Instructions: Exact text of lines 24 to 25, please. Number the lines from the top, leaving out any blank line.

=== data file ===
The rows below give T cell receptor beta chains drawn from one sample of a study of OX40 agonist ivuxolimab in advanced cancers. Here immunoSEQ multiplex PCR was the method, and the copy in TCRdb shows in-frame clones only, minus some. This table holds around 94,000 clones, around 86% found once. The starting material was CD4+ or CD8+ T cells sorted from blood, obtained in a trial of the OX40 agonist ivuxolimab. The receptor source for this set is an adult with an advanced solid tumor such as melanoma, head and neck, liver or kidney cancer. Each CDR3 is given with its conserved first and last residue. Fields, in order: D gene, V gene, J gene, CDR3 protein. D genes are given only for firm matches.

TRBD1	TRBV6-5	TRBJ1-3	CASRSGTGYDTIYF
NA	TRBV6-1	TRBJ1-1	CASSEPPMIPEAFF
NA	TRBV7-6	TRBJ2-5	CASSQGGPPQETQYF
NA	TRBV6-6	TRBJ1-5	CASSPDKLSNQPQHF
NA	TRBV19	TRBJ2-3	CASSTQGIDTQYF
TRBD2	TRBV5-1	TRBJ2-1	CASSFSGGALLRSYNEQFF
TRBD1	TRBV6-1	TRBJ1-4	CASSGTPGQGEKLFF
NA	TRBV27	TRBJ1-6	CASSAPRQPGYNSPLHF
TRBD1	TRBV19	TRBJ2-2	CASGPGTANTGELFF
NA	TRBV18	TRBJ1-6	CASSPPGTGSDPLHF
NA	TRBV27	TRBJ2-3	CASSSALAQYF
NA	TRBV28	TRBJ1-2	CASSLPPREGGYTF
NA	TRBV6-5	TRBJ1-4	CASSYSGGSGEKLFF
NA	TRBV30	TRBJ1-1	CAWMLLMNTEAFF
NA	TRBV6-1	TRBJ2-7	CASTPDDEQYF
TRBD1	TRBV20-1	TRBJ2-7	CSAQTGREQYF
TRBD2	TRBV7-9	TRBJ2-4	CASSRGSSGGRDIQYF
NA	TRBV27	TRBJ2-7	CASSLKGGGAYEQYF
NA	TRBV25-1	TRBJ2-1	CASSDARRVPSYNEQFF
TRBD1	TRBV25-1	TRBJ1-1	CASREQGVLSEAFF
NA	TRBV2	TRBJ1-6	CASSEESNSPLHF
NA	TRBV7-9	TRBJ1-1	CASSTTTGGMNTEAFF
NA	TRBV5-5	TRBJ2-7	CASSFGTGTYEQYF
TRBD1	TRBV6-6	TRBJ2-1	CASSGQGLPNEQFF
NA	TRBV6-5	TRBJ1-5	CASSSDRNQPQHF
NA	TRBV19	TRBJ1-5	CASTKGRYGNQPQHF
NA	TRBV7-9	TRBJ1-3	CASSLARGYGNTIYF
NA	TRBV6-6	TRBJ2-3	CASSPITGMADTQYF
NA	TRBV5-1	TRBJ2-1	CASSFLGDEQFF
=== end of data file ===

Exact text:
NA	TRBV5-5	TRBJ2-7	CASSFGTGTYEQYF
TRBD1	TRBV6-6	TRBJ2-1	CASSGQGLPNEQFF